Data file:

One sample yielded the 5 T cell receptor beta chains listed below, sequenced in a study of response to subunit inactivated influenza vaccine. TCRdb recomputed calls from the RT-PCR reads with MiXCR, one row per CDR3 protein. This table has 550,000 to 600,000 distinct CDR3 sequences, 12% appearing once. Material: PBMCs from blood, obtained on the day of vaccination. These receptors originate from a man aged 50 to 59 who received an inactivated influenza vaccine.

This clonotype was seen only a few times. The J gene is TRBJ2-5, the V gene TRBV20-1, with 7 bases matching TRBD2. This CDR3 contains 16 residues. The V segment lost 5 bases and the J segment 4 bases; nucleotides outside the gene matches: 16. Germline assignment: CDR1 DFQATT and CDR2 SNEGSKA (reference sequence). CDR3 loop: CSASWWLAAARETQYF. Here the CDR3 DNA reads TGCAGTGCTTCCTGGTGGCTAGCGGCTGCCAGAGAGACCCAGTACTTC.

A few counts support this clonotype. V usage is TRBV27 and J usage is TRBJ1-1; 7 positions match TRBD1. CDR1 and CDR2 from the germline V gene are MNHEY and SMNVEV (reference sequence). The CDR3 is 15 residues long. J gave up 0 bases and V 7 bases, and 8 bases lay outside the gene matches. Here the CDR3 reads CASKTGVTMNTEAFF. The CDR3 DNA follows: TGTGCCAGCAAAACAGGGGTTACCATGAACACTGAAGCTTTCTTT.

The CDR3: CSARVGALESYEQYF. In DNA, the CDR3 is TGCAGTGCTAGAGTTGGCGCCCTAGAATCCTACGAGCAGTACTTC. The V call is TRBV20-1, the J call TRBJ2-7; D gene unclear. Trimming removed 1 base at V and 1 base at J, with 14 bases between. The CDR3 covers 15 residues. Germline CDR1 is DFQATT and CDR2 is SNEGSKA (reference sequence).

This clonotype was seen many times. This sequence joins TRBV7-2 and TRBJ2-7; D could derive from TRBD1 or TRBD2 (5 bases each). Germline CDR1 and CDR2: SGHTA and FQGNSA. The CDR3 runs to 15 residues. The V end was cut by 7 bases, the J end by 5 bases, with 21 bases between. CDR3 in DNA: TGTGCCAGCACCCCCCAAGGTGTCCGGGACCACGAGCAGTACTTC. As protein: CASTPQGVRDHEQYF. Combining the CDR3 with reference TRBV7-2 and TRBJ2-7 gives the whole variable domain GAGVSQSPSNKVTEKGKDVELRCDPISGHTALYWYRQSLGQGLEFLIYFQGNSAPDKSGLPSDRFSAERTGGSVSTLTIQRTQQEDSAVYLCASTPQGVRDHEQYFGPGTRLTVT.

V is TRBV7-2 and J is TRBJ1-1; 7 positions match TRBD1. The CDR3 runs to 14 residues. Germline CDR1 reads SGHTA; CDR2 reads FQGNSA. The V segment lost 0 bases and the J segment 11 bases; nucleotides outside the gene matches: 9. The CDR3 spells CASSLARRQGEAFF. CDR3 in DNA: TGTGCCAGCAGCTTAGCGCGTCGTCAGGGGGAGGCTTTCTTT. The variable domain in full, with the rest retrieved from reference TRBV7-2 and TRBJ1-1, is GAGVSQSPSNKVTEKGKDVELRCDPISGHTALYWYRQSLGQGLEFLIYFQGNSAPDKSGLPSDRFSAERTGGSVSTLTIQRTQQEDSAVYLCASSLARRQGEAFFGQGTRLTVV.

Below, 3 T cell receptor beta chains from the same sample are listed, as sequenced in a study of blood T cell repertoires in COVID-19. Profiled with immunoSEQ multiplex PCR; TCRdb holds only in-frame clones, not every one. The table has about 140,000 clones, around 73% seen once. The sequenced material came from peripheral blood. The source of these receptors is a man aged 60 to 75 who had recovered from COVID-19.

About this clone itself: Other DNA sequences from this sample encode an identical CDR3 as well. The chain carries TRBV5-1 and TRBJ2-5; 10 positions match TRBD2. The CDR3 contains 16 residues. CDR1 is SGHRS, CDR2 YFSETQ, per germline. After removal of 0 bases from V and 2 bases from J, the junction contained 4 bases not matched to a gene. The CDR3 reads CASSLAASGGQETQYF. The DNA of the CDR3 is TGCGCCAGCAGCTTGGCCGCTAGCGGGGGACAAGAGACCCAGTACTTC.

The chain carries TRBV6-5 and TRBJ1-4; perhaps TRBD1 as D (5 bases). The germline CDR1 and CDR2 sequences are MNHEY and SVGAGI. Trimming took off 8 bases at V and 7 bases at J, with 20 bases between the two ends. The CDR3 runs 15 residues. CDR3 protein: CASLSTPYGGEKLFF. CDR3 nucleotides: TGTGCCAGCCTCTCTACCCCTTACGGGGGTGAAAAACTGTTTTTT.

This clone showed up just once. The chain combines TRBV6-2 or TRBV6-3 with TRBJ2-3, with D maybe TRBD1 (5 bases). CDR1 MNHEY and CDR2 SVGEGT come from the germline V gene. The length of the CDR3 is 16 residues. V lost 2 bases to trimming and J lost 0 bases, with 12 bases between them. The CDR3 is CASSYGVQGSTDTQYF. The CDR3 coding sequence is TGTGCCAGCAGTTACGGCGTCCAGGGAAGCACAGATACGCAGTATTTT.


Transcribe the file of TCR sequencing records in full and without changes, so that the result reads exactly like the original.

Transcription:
One sample yielded the 5 T cell receptor beta chains listed below, sequenced in a study of response to subunit inactivated influenza vaccine. TCRdb recomputed calls from the RT-PCR reads with MiXCR, one row per CDR3 protein. This table has 550,000 to 600,000 distinct CDR3 sequences, 12% appearing once. Material: PBMCs from blood, obtained on the day of vaccination. These receptors originate from a man aged 50 to 59 who received an inactivated influenza vaccine.

This clonotype was seen only a few times. The J gene is TRBJ2-5, the V gene TRBV20-1, with 7 bases matching TRBD2. This CDR3 contains 16 residues. The V segment lost 5 bases and the J segment 4 bases; nucleotides outside the gene matches: 16. Germline assignment: CDR1 DFQATT and CDR2 SNEGSKA (reference sequence). CDR3 loop: CSASWWLAAARETQYF. Here the CDR3 DNA reads TGCAGTGCTTCCTGGTGGCTAGCGGCTGCCAGAGAGACCCAGTACTTC.

A few counts support this clonotype. V usage is TRBV27 and J usage is TRBJ1-1; 7 positions match TRBD1. CDR1 and CDR2 from the germline V gene are MNHEY and SMNVEV (reference sequence). The CDR3 is 15 residues long. J gave up 0 bases and V 7 bases, and 8 bases lay outside the gene matches. Here the CDR3 reads CASKTGVTMNTEAFF. The CDR3 DNA follows: TGTGCCAGCAAAACAGGGGTTACCATGAACACTGAAGCTTTCTTT.

The CDR3: CSARVGALESYEQYF. In DNA, the CDR3 is TGCAGTGCTAGAGTTGGCGCCCTAGAATCCTACGAGCAGTACTTC. The V call is TRBV20-1, the J call TRBJ2-7; D gene unclear. Trimming removed 1 base at V and 1 base at J, with 14 bases between. The CDR3 covers 15 residues. Germline CDR1 is DFQATT and CDR2 is SNEGSKA (reference sequence).

This clonotype was seen many times. This sequence joins TRBV7-2 and TRBJ2-7; D could derive from TRBD1 or TRBD2 (5 bases each). Germline CDR1 and CDR2: SGHTA and FQGNSA. The CDR3 runs to 15 residues. The V end was cut by 7 bases, the J end by 5 bases, with 21 bases between. CDR3 in DNA: TGTGCCAGCACCCCCCAAGGTGTCCGGGACCACGAGCAGTACTTC. As protein: CASTPQGVRDHEQYF. Combining the CDR3 with reference TRBV7-2 and TRBJ2-7 gives the whole variable domain GAGVSQSPSNKVTEKGKDVELRCDPISGHTALYWYRQSLGQGLEFLIYFQGNSAPDKSGLPSDRFSAERTGGSVSTLTIQRTQQEDSAVYLCASTPQGVRDHEQYFGPGTRLTVT.

V is TRBV7-2 and J is TRBJ1-1; 7 positions match TRBD1. The CDR3 runs to 14 residues. Germline CDR1 reads SGHTA; CDR2 reads FQGNSA. The V segment lost 0 bases and the J segment 11 bases; nucleotides outside the gene matches: 9. The CDR3 spells CASSLARRQGEAFF. CDR3 in DNA: TGTGCCAGCAGCTTAGCGCGTCGTCAGGGGGAGGCTTTCTTT. The variable domain in full, with the rest retrieved from reference TRBV7-2 and TRBJ1-1, is GAGVSQSPSNKVTEKGKDVELRCDPISGHTALYWYRQSLGQGLEFLIYFQGNSAPDKSGLPSDRFSAERTGGSVSTLTIQRTQQEDSAVYLCASSLARRQGEAFFGQGTRLTVV.

Below, 3 T cell receptor beta chains from the same sample are listed, as sequenced in a study of blood T cell repertoires in COVID-19. Profiled with immunoSEQ multiplex PCR; TCRdb holds only in-frame clones, not every one. The table has about 140,000 clones, around 73% seen once. The sequenced material came from peripheral blood. The source of these receptors is a man aged 60 to 75 who had recovered from COVID-19.

About this clone itself: Other DNA sequences from this sample encode an identical CDR3 as well. The chain carries TRBV5-1 and TRBJ2-5; 10 positions match TRBD2. The CDR3 contains 16 residues. CDR1 is SGHRS, CDR2 YFSETQ, per germline. After removal of 0 bases from V and 2 bases from J, the junction contained 4 bases not matched to a gene. The CDR3 reads CASSLAASGGQETQYF. The DNA of the CDR3 is TGCGCCAGCAGCTTGGCCGCTAGCGGGGGACAAGAGACCCAGTACTTC.

The chain carries TRBV6-5 and TRBJ1-4; perhaps TRBD1 as D (5 bases). The germline CDR1 and CDR2 sequences are MNHEY and SVGAGI. Trimming took off 8 bases at V and 7 bases at J, with 20 bases between the two ends. The CDR3 runs 15 residues. CDR3 protein: CASLSTPYGGEKLFF. CDR3 nucleotides: TGTGCCAGCCTCTCTACCCCTTACGGGGGTGAAAAACTGTTTTTT.

This clone showed up just once. The chain combines TRBV6-2 or TRBV6-3 with TRBJ2-3, with D maybe TRBD1 (5 bases). CDR1 MNHEY and CDR2 SVGEGT come from the germline V gene. The length of the CDR3 is 16 residues. V lost 2 bases to trimming and J lost 0 bases, with 12 bases between them. The CDR3 is CASSYGVQGSTDTQYF. The CDR3 coding sequence is TGTGCCAGCAGTTACGGCGTCCAGGGAAGCACAGATACGCAGTATTTT.